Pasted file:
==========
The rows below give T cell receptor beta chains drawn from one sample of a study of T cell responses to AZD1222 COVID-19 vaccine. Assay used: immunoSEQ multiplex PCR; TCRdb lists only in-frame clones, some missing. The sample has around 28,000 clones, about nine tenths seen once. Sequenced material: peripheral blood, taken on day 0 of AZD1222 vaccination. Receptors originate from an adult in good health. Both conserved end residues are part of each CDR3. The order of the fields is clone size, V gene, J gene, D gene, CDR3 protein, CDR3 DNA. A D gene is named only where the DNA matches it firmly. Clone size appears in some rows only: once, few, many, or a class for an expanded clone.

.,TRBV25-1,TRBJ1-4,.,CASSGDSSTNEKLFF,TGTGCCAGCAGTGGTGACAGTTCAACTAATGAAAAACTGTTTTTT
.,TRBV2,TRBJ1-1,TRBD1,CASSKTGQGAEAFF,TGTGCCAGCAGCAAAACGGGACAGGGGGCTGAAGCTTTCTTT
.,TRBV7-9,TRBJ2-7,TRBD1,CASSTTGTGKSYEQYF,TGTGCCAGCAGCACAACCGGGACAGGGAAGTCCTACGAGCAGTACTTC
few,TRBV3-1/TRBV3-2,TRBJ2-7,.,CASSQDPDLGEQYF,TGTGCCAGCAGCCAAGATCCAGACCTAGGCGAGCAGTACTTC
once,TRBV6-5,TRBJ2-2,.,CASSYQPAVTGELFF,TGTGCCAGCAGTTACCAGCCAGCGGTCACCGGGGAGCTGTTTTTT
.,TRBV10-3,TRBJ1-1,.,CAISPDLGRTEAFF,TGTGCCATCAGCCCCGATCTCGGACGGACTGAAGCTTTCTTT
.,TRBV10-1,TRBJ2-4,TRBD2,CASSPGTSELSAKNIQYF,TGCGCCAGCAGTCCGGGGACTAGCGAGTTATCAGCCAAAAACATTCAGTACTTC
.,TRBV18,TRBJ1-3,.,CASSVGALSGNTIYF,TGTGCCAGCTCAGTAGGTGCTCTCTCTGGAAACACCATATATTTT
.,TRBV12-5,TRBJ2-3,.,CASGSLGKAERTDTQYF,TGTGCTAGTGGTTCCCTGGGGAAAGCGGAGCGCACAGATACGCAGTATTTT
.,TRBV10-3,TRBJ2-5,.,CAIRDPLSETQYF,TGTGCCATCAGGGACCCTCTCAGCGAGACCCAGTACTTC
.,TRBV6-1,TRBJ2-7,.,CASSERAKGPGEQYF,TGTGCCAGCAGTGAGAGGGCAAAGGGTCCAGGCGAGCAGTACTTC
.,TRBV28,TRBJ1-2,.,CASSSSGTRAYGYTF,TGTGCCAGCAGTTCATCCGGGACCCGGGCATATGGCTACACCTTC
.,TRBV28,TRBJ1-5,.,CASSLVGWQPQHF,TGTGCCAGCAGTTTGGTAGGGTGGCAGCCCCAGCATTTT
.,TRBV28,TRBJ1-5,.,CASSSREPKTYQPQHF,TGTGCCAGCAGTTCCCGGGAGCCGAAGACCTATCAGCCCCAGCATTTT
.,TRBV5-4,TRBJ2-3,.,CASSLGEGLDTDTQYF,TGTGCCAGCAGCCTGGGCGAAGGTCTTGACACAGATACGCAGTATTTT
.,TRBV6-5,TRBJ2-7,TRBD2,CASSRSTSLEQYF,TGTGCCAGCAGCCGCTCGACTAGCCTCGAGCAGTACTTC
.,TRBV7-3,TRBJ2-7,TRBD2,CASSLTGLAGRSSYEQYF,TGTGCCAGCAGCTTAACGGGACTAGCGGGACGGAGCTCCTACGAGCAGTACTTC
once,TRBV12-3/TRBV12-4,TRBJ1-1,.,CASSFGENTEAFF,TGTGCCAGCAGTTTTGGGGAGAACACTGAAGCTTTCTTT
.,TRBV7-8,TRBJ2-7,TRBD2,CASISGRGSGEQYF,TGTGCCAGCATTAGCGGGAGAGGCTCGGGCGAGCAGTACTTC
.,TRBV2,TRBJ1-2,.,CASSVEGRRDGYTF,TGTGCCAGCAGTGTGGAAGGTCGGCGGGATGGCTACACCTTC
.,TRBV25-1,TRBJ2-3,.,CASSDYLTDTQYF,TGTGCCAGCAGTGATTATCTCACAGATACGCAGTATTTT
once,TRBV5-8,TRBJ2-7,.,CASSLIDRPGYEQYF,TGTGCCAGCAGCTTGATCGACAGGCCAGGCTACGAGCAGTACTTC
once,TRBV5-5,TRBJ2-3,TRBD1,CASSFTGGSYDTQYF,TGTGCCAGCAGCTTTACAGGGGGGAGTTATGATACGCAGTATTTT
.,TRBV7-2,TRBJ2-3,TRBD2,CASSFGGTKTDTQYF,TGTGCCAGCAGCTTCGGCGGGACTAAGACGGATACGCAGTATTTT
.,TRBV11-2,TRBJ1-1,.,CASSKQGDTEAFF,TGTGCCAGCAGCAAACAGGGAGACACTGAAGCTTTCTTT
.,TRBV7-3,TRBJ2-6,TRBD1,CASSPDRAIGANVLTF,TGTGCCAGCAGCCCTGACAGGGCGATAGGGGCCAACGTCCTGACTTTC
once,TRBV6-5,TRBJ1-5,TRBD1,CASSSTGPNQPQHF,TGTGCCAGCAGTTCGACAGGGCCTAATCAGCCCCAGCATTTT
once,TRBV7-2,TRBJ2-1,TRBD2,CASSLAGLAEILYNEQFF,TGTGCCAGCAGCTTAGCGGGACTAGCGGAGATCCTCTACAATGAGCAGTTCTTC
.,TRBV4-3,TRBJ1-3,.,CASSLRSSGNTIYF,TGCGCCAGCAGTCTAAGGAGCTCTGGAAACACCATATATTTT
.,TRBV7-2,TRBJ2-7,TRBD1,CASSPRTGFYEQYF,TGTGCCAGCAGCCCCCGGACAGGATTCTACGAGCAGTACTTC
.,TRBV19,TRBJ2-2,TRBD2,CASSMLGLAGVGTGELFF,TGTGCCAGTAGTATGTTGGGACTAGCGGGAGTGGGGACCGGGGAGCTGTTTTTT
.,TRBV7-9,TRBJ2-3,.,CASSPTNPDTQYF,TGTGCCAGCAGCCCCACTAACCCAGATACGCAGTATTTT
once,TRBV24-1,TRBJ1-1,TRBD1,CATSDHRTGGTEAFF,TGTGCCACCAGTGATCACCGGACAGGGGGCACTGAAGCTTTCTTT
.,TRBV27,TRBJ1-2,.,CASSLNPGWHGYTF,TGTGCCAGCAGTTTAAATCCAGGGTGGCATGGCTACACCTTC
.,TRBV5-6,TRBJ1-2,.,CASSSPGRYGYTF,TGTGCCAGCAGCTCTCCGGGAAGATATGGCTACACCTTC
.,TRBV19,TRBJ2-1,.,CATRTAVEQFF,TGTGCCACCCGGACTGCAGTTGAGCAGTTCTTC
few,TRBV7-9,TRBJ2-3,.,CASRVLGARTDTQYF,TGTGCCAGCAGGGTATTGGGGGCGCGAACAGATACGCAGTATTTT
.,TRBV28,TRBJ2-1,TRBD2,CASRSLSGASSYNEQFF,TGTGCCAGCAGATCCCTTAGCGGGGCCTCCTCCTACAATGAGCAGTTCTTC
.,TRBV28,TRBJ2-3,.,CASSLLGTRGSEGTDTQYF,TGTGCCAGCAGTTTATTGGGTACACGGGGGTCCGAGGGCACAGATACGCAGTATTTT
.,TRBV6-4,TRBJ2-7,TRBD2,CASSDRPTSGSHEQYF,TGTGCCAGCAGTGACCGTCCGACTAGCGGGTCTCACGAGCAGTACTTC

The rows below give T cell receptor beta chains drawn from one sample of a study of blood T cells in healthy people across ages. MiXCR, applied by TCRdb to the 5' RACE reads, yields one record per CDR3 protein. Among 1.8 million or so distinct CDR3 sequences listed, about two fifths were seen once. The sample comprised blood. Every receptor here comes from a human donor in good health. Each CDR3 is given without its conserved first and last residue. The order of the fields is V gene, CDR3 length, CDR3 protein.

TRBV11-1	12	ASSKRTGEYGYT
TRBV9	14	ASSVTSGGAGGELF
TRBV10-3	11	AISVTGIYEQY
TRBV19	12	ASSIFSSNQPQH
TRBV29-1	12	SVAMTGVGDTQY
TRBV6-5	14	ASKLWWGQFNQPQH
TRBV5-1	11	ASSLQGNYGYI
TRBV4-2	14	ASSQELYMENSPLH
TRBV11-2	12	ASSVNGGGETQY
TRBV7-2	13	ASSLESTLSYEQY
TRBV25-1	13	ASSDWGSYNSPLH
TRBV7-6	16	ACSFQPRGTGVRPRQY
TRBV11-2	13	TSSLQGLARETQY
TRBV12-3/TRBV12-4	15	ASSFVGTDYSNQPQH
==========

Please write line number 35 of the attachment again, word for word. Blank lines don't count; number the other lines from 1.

.,TRBV27,TRBJ1-2,.,CASSLNPGWHGYTF,TGTGCCAGCAGTTTAAATCCAGGGTGGCATGGCTACACCTTC